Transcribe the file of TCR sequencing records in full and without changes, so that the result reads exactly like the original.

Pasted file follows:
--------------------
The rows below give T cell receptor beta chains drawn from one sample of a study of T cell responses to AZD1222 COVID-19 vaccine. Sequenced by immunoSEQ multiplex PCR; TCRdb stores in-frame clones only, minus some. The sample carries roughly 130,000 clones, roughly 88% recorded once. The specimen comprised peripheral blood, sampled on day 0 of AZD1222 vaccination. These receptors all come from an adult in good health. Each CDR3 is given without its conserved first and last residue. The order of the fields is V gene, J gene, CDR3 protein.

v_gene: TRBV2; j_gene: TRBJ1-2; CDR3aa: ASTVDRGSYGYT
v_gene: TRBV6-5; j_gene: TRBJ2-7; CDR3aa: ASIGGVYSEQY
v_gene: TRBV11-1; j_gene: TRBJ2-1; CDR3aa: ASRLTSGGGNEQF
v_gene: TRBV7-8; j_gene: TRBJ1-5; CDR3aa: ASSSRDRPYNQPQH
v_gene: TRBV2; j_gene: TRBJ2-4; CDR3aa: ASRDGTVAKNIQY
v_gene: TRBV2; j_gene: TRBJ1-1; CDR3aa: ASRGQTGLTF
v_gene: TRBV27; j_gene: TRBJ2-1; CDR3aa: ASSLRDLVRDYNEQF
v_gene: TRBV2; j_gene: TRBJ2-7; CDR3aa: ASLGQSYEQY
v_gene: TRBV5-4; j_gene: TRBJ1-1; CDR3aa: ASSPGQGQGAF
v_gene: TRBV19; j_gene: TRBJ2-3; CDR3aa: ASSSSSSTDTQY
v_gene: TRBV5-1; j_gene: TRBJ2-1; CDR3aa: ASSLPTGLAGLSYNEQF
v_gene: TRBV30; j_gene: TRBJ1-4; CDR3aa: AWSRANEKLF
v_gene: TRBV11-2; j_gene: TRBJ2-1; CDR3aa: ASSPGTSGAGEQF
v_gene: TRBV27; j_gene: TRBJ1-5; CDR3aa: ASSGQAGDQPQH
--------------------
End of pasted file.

The rows below give T cell receptor beta chains drawn from one sample of a study of T cell responses to AZD1222 COVID-19 vaccine. Sequenced by immunoSEQ multiplex PCR; TCRdb stores in-frame clones only, minus some. The sample carries roughly 130,000 clones, roughly 88% recorded once. The specimen comprised peripheral blood, sampled on day 0 of AZD1222 vaccination. These receptors all come from an adult in good health. Each CDR3 is given without its conserved first and last residue. The order of the fields is V gene, J gene, CDR3 protein.

v_gene: TRBV2; j_gene: TRBJ1-2; CDR3aa: ASTVDRGSYGYT
v_gene: TRBV6-5; j_gene: TRBJ2-7; CDR3aa: ASIGGVYSEQY
v_gene: TRBV11-1; j_gene: TRBJ2-1; CDR3aa: ASRLTSGGGNEQF
v_gene: TRBV7-8; j_gene: TRBJ1-5; CDR3aa: ASSSRDRPYNQPQH
v_gene: TRBV2; j_gene: TRBJ2-4; CDR3aa: ASRDGTVAKNIQY
v_gene: TRBV2; j_gene: TRBJ1-1; CDR3aa: ASRGQTGLTF
v_gene: TRBV27; j_gene: TRBJ2-1; CDR3aa: ASSLRDLVRDYNEQF
v_gene: TRBV2; j_gene: TRBJ2-7; CDR3aa: ASLGQSYEQY
v_gene: TRBV5-4; j_gene: TRBJ1-1; CDR3aa: ASSPGQGQGAF
v_gene: TRBV19; j_gene: TRBJ2-3; CDR3aa: ASSSSSSTDTQY
v_gene: TRBV5-1; j_gene: TRBJ2-1; CDR3aa: ASSLPTGLAGLSYNEQF
v_gene: TRBV30; j_gene: TRBJ1-4; CDR3aa: AWSRANEKLF
v_gene: TRBV11-2; j_gene: TRBJ2-1; CDR3aa: ASSPGTSGAGEQF
v_gene: TRBV27; j_gene: TRBJ1-5; CDR3aa: ASSGQAGDQPQH